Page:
But there was an even greater problem. Those born on the spaceship would come into a world without gravity. The very memory of gravity would become a legend, something that existed in the past, like us hearing about angels.

In a weightless environment where there is no up or down, no directions, how are they supposed to know how to land the spaceship when the time comes? 

To solve this problem, Professor Greene concluded that he would choose a trustworthy person, perhaps a bit naive but reliable. 

He would tell him: “Abe, listen, besides all the other concerns like finding food and preventing conflicts, you must consider something else. You need to learn which way is up and which way is down, and you must teach this to your children, who will teach it to their children.

“Warn them that if even one generation loses this knowledge, everyone will be lost. People won’t like your message; they will laugh at you and possibly harm you, but you must persist. Otherwise, the entire mission will be in vain…” (

The Secret

What is the true secret of the Jewish people’s success? For us, it’s not much of a secret; it’s quite clear. The Midrash tells us that before giving the Torah, G-d asked Moses for guarantors to ensure that the Torah would be transmitted from generation to generation. G-d wanted to know how the tradition would be preserved. The Jews first offered the prophets and the rabbis as guarantors, but G-d was not satisfied with this suggestion. Next, they proposed the elders, the retirees who returned to the synagogue, but this idea was also rejected. Finally, the Jews declared, “Our children will be our guarantors.” It was thanks to this that G-d gave the Torah to the Jewish people.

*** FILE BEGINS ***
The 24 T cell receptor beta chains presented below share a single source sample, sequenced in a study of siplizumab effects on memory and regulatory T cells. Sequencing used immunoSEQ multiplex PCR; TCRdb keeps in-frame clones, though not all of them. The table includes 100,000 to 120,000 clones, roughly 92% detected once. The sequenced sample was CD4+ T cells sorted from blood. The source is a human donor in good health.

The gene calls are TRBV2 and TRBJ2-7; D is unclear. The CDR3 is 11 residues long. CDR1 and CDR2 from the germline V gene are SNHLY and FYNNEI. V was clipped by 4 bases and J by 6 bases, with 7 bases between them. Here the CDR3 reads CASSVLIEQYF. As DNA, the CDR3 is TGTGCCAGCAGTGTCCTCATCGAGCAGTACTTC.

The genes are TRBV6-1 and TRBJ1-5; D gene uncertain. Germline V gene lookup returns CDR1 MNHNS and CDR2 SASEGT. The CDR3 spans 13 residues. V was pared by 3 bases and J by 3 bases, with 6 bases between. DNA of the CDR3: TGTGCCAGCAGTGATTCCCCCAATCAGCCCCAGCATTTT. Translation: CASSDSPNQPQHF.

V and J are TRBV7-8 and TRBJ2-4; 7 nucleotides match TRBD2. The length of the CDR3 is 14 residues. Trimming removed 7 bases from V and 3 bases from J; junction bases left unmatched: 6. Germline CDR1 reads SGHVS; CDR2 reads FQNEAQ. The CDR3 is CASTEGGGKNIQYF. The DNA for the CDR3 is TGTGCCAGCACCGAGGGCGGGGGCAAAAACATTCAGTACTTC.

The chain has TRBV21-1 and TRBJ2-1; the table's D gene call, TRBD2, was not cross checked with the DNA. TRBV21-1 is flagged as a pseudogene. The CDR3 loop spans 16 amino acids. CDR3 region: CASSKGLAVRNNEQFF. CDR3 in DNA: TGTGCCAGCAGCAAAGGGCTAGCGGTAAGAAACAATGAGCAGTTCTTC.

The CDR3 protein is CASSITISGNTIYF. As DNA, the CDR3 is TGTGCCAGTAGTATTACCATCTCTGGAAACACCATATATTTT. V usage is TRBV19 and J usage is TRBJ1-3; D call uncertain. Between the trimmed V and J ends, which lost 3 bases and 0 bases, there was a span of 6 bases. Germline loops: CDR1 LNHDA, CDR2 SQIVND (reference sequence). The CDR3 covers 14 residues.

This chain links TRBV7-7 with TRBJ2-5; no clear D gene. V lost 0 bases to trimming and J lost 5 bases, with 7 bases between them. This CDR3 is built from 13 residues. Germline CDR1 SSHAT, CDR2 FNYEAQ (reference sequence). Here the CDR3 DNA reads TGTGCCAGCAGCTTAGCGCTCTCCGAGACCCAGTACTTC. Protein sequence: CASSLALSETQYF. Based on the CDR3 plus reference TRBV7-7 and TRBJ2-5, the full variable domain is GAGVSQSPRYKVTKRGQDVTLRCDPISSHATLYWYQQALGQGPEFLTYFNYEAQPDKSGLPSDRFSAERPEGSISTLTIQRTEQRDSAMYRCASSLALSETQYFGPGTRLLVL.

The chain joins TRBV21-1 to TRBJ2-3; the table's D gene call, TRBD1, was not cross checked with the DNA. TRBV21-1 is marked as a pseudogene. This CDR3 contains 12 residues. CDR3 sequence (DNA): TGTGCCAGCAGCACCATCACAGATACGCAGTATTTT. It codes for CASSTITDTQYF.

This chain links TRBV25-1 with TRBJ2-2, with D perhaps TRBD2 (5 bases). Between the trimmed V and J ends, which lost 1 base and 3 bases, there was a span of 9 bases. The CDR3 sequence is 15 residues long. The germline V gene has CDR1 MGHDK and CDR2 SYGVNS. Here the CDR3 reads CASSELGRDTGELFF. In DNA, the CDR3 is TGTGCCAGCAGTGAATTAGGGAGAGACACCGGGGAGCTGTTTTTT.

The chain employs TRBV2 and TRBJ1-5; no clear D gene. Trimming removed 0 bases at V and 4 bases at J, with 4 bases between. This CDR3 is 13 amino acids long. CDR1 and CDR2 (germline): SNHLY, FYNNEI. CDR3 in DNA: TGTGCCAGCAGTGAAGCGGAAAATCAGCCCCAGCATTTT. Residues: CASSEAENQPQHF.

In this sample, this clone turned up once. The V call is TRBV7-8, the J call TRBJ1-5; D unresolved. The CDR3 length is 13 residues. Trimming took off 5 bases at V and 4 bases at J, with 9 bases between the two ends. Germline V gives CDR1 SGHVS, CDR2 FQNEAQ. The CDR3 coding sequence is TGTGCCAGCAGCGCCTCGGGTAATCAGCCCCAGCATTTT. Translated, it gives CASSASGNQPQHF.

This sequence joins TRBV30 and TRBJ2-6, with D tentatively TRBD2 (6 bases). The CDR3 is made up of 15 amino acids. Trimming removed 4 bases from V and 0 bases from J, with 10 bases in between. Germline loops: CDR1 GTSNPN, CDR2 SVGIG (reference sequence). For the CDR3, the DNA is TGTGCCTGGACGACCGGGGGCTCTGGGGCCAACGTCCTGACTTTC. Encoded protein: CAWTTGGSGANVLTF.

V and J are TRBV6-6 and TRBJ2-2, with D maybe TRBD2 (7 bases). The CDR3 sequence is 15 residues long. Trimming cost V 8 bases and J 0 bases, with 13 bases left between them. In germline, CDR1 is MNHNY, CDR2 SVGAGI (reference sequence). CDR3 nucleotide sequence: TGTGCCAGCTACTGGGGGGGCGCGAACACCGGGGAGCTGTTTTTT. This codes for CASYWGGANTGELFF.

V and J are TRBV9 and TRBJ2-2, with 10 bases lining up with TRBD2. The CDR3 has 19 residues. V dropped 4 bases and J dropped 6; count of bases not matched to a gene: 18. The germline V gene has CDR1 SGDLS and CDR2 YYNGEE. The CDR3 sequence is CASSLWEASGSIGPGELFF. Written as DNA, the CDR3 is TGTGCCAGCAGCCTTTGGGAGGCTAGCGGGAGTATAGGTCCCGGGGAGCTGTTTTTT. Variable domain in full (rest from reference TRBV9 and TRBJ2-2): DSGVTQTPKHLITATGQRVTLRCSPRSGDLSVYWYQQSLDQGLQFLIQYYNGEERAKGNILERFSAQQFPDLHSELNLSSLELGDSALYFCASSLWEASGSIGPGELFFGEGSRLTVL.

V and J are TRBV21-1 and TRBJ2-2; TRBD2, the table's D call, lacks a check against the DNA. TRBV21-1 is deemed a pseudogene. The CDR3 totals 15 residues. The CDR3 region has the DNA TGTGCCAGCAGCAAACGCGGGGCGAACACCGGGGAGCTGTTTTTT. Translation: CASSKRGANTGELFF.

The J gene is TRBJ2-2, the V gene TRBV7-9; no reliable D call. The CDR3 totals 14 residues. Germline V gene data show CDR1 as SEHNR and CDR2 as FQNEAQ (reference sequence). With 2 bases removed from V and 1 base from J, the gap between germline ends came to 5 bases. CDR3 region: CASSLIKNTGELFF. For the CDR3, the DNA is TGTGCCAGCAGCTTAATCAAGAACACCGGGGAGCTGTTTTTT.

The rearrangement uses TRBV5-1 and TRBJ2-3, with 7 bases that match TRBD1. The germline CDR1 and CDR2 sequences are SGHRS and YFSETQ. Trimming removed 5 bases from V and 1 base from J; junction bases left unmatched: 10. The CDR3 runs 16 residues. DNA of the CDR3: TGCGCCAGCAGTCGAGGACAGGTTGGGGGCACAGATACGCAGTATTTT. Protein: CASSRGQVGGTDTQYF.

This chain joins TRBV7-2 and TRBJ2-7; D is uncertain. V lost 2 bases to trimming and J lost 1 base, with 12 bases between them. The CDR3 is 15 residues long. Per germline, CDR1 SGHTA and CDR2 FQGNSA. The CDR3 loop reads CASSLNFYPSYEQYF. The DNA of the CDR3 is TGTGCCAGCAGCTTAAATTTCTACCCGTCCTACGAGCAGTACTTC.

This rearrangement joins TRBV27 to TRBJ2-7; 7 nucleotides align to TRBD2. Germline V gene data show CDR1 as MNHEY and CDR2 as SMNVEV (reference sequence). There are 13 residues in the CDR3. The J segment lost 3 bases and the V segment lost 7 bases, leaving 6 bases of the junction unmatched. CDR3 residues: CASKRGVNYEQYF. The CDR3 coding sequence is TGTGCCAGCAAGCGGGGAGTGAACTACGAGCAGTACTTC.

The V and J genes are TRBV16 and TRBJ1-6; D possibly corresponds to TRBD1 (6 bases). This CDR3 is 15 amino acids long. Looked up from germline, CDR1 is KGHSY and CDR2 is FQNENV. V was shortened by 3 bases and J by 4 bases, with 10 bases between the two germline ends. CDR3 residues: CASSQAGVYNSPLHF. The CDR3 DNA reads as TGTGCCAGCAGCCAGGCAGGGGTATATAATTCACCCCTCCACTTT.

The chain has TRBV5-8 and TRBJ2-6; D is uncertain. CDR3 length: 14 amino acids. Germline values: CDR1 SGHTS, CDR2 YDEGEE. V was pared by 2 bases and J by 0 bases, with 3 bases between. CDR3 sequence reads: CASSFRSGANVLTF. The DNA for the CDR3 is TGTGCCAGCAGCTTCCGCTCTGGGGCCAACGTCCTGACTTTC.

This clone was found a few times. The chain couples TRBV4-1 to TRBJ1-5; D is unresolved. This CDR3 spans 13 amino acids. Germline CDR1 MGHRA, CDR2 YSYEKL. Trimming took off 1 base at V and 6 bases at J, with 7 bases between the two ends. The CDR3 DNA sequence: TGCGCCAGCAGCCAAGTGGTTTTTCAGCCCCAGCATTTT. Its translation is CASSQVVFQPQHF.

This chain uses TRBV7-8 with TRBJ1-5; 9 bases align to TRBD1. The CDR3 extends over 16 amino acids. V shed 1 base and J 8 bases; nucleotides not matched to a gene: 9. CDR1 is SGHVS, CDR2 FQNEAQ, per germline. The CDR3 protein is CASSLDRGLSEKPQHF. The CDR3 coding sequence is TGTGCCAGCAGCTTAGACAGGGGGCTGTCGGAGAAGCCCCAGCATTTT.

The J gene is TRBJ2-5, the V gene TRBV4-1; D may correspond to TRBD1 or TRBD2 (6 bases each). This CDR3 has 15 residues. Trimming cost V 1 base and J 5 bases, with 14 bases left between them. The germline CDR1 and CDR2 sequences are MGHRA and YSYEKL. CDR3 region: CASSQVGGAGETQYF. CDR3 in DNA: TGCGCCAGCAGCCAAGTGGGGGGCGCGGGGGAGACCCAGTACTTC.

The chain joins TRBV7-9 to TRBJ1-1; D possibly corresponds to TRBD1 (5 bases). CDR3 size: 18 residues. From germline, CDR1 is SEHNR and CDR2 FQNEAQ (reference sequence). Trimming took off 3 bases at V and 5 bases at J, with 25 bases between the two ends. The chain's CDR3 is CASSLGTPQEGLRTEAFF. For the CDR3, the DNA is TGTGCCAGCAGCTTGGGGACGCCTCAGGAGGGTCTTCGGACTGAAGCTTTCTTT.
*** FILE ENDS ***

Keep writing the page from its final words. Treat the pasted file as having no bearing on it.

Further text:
The Rebbe explains that this Midrash reflects a verse in Deuteronomy, in Va’etchanan, where G-d describes the giving of the Torah starting with the words: “take heed… lest you forget the things which your eyes have seen… and make them known to your children and your children’s children—the day you stood before the L-rd your G-d at Horeb” (Deuteronomy 4:9-10). The memory of the giving of the Torah is immediately tied to the responsibility of teaching it to our children.

Furthermore: the first portion of the Shema includes important general commandments like tefillin (“You shall bind them as a sign on your hand, and they shall be as frontlets between your eyes”) and mezuzah (“Write them on the doorposts of your house and on your gates”). But before those, right after the commandment to “love the L-rd your G-d,” it commands us to teach Torah to our children: “And you shall teach them diligently to your children” (Deuteronomy 6:7). Notice that it does not say explicitly that a person should learn Torah themselves—but rather to teach it to the children. (Toras Menachem vol. 72 pg. 275).

It’s also noteworthy that it doesn’t say that we should “teach”; the word the Torah uses here, “v’shinantam” (you shall teach them diligently), implies repeated teaching, like someone who wants to memorize something by repeating it over and over again. In other words, we need to—not only teach—but also ingrain the teachings deeply within the next generation.

Ladies and gentlemen, the fact that we are celebrating the giving of the Torah 3336 years after it was given at Sinai is the best proof that the endeavor succeeded. The Jewish people have managed to pass down the message for over a hundred generations, from father to son, mother to daughter, and teacher to student. The method works! And with this same method, we will continue to pass it on to the next generation. We have proven ourselves worthy of the choice G-d made in us. Despite all the hardships and against all odds, we stand here today and once again declare, “We will do and we will listen.”

Good Yom Tov!